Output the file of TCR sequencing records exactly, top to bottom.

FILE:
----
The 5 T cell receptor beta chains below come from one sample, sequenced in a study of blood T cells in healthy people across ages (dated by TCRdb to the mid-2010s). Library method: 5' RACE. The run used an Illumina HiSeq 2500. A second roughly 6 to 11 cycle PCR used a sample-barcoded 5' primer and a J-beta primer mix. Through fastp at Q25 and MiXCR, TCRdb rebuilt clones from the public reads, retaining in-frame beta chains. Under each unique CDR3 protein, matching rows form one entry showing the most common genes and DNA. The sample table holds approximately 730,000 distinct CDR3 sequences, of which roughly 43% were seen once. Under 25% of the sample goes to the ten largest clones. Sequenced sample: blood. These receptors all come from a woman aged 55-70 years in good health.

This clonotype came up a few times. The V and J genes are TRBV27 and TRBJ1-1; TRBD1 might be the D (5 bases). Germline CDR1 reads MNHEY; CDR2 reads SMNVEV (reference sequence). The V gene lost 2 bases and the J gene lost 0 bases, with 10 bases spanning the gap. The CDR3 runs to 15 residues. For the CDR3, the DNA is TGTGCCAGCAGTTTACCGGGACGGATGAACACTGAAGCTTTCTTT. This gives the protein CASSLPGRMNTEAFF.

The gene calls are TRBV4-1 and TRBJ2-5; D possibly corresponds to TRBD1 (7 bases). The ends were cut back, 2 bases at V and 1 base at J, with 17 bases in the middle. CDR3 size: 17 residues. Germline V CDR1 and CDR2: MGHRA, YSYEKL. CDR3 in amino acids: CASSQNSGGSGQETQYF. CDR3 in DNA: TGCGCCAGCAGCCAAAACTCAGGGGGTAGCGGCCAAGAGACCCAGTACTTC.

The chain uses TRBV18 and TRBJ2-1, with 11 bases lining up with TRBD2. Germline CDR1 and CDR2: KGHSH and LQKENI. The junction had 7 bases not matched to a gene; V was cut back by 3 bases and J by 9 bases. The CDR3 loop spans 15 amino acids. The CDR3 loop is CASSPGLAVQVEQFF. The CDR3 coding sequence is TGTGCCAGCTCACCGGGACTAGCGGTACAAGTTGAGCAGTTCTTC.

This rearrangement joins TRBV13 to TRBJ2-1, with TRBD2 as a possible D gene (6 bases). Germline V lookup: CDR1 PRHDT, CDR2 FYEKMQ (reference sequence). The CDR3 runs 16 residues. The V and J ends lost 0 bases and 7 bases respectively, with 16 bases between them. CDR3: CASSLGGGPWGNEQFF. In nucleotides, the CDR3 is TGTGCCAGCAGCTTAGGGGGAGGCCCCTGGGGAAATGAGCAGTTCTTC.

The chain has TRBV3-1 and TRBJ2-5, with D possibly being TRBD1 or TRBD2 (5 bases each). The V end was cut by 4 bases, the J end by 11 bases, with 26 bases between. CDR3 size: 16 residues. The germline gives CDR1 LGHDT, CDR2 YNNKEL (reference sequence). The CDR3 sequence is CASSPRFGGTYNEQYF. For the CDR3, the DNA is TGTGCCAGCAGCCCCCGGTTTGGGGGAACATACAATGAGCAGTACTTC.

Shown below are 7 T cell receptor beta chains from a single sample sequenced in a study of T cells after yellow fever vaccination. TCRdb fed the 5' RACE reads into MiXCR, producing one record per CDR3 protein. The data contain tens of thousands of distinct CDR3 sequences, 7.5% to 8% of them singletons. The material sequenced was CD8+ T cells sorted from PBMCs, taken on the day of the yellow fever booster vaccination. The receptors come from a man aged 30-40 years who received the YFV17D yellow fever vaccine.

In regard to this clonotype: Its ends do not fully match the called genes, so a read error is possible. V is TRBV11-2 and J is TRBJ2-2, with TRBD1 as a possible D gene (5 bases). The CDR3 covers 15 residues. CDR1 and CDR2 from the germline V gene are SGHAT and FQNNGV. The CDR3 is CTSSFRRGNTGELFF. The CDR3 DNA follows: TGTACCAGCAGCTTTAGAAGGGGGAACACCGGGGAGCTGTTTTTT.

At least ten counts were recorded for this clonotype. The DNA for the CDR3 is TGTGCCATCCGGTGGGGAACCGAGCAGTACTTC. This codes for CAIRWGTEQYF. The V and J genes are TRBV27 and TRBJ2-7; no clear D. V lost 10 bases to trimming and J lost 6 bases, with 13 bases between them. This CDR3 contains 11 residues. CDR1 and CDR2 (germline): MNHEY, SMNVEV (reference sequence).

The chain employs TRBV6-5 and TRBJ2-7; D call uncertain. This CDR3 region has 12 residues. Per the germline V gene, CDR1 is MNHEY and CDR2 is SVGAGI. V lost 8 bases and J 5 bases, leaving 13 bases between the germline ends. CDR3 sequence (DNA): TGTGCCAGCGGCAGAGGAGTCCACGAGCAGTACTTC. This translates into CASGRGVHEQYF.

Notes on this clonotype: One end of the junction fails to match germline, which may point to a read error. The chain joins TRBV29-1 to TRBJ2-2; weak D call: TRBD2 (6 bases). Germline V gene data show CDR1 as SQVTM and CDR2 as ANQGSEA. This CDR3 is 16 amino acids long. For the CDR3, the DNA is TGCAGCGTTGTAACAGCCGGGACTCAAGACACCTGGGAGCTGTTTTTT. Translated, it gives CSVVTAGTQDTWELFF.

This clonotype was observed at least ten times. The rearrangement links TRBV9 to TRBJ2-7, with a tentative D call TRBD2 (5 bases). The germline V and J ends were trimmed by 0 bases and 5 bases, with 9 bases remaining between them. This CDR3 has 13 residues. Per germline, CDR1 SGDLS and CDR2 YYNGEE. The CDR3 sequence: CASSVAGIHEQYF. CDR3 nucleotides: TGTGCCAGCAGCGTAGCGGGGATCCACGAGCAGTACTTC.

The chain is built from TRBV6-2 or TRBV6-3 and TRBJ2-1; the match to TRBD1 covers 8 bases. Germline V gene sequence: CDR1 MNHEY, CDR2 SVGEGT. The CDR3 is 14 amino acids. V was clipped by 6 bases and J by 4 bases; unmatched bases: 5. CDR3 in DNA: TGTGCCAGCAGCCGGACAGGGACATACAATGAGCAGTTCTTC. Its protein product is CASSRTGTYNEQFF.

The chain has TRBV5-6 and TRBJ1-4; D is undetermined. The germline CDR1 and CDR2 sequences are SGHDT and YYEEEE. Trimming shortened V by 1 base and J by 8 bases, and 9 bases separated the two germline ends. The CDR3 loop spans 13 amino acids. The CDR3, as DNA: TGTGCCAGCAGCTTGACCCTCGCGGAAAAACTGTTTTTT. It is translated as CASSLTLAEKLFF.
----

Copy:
The 5 T cell receptor beta chains below come from one sample, sequenced in a study of blood T cells in healthy people across ages (dated by TCRdb to the mid-2010s). Library method: 5' RACE. The run used an Illumina HiSeq 2500. A second roughly 6 to 11 cycle PCR used a sample-barcoded 5' primer and a J-beta primer mix. Through fastp at Q25 and MiXCR, TCRdb rebuilt clones from the public reads, retaining in-frame beta chains. Under each unique CDR3 protein, matching rows form one entry showing the most common genes and DNA. The sample table holds approximately 730,000 distinct CDR3 sequences, of which roughly 43% were seen once. Under 25% of the sample goes to the ten largest clones. Sequenced sample: blood. These receptors all come from a woman aged 55-70 years in good health.

This clonotype came up a few times. The V and J genes are TRBV27 and TRBJ1-1; TRBD1 might be the D (5 bases). Germline CDR1 reads MNHEY; CDR2 reads SMNVEV (reference sequence). The V gene lost 2 bases and the J gene lost 0 bases, with 10 bases spanning the gap. The CDR3 runs to 15 residues. For the CDR3, the DNA is TGTGCCAGCAGTTTACCGGGACGGATGAACACTGAAGCTTTCTTT. This gives the protein CASSLPGRMNTEAFF.

The gene calls are TRBV4-1 and TRBJ2-5; D possibly corresponds to TRBD1 (7 bases). The ends were cut back, 2 bases at V and 1 base at J, with 17 bases in the middle. CDR3 size: 17 residues. Germline V CDR1 and CDR2: MGHRA, YSYEKL. CDR3 in amino acids: CASSQNSGGSGQETQYF. CDR3 in DNA: TGCGCCAGCAGCCAAAACTCAGGGGGTAGCGGCCAAGAGACCCAGTACTTC.

The chain uses TRBV18 and TRBJ2-1, with 11 bases lining up with TRBD2. Germline CDR1 and CDR2: KGHSH and LQKENI. The junction had 7 bases not matched to a gene; V was cut back by 3 bases and J by 9 bases. The CDR3 loop spans 15 amino acids. The CDR3 loop is CASSPGLAVQVEQFF. The CDR3 coding sequence is TGTGCCAGCTCACCGGGACTAGCGGTACAAGTTGAGCAGTTCTTC.

This rearrangement joins TRBV13 to TRBJ2-1, with TRBD2 as a possible D gene (6 bases). Germline V lookup: CDR1 PRHDT, CDR2 FYEKMQ (reference sequence). The CDR3 runs 16 residues. The V and J ends lost 0 bases and 7 bases respectively, with 16 bases between them. CDR3: CASSLGGGPWGNEQFF. In nucleotides, the CDR3 is TGTGCCAGCAGCTTAGGGGGAGGCCCCTGGGGAAATGAGCAGTTCTTC.

The chain has TRBV3-1 and TRBJ2-5, with D possibly being TRBD1 or TRBD2 (5 bases each). The V end was cut by 4 bases, the J end by 11 bases, with 26 bases between. CDR3 size: 16 residues. The germline gives CDR1 LGHDT, CDR2 YNNKEL (reference sequence). The CDR3 sequence is CASSPRFGGTYNEQYF. For the CDR3, the DNA is TGTGCCAGCAGCCCCCGGTTTGGGGGAACATACAATGAGCAGTACTTC.

Shown below are 7 T cell receptor beta chains from a single sample sequenced in a study of T cells after yellow fever vaccination. TCRdb fed the 5' RACE reads into MiXCR, producing one record per CDR3 protein. The data contain tens of thousands of distinct CDR3 sequences, 7.5% to 8% of them singletons. The material sequenced was CD8+ T cells sorted from PBMCs, taken on the day of the yellow fever booster vaccination. The receptors come from a man aged 30-40 years who received the YFV17D yellow fever vaccine.

In regard to this clonotype: Its ends do not fully match the called genes, so a read error is possible. V is TRBV11-2 and J is TRBJ2-2, with TRBD1 as a possible D gene (5 bases). The CDR3 covers 15 residues. CDR1 and CDR2 from the germline V gene are SGHAT and FQNNGV. The CDR3 is CTSSFRRGNTGELFF. The CDR3 DNA follows: TGTACCAGCAGCTTTAGAAGGGGGAACACCGGGGAGCTGTTTTTT.

At least ten counts were recorded for this clonotype. The DNA for the CDR3 is TGTGCCATCCGGTGGGGAACCGAGCAGTACTTC. This codes for CAIRWGTEQYF. The V and J genes are TRBV27 and TRBJ2-7; no clear D. V lost 10 bases to trimming and J lost 6 bases, with 13 bases between them. This CDR3 contains 11 residues. CDR1 and CDR2 (germline): MNHEY, SMNVEV (reference sequence).

The chain employs TRBV6-5 and TRBJ2-7; D call uncertain. This CDR3 region has 12 residues. Per the germline V gene, CDR1 is MNHEY and CDR2 is SVGAGI. V lost 8 bases and J 5 bases, leaving 13 bases between the germline ends. CDR3 sequence (DNA): TGTGCCAGCGGCAGAGGAGTCCACGAGCAGTACTTC. This translates into CASGRGVHEQYF.

Notes on this clonotype: One end of the junction fails to match germline, which may point to a read error. The chain joins TRBV29-1 to TRBJ2-2; weak D call: TRBD2 (6 bases). Germline V gene data show CDR1 as SQVTM and CDR2 as ANQGSEA. This CDR3 is 16 amino acids long. For the CDR3, the DNA is TGCAGCGTTGTAACAGCCGGGACTCAAGACACCTGGGAGCTGTTTTTT. Translated, it gives CSVVTAGTQDTWELFF.

This clonotype was observed at least ten times. The rearrangement links TRBV9 to TRBJ2-7, with a tentative D call TRBD2 (5 bases). The germline V and J ends were trimmed by 0 bases and 5 bases, with 9 bases remaining between them. This CDR3 has 13 residues. Per germline, CDR1 SGDLS and CDR2 YYNGEE. The CDR3 sequence: CASSVAGIHEQYF. CDR3 nucleotides: TGTGCCAGCAGCGTAGCGGGGATCCACGAGCAGTACTTC.

The chain is built from TRBV6-2 or TRBV6-3 and TRBJ2-1; the match to TRBD1 covers 8 bases. Germline V gene sequence: CDR1 MNHEY, CDR2 SVGEGT. The CDR3 is 14 amino acids. V was clipped by 6 bases and J by 4 bases; unmatched bases: 5. CDR3 in DNA: TGTGCCAGCAGCCGGACAGGGACATACAATGAGCAGTTCTTC. Its protein product is CASSRTGTYNEQFF.

The chain has TRBV5-6 and TRBJ1-4; D is undetermined. The germline CDR1 and CDR2 sequences are SGHDT and YYEEEE. Trimming shortened V by 1 base and J by 8 bases, and 9 bases separated the two germline ends. The CDR3 loop spans 13 amino acids. The CDR3, as DNA: TGTGCCAGCAGCTTGACCCTCGCGGAAAAACTGTTTTTT. It is translated as CASSLTLAEKLFF.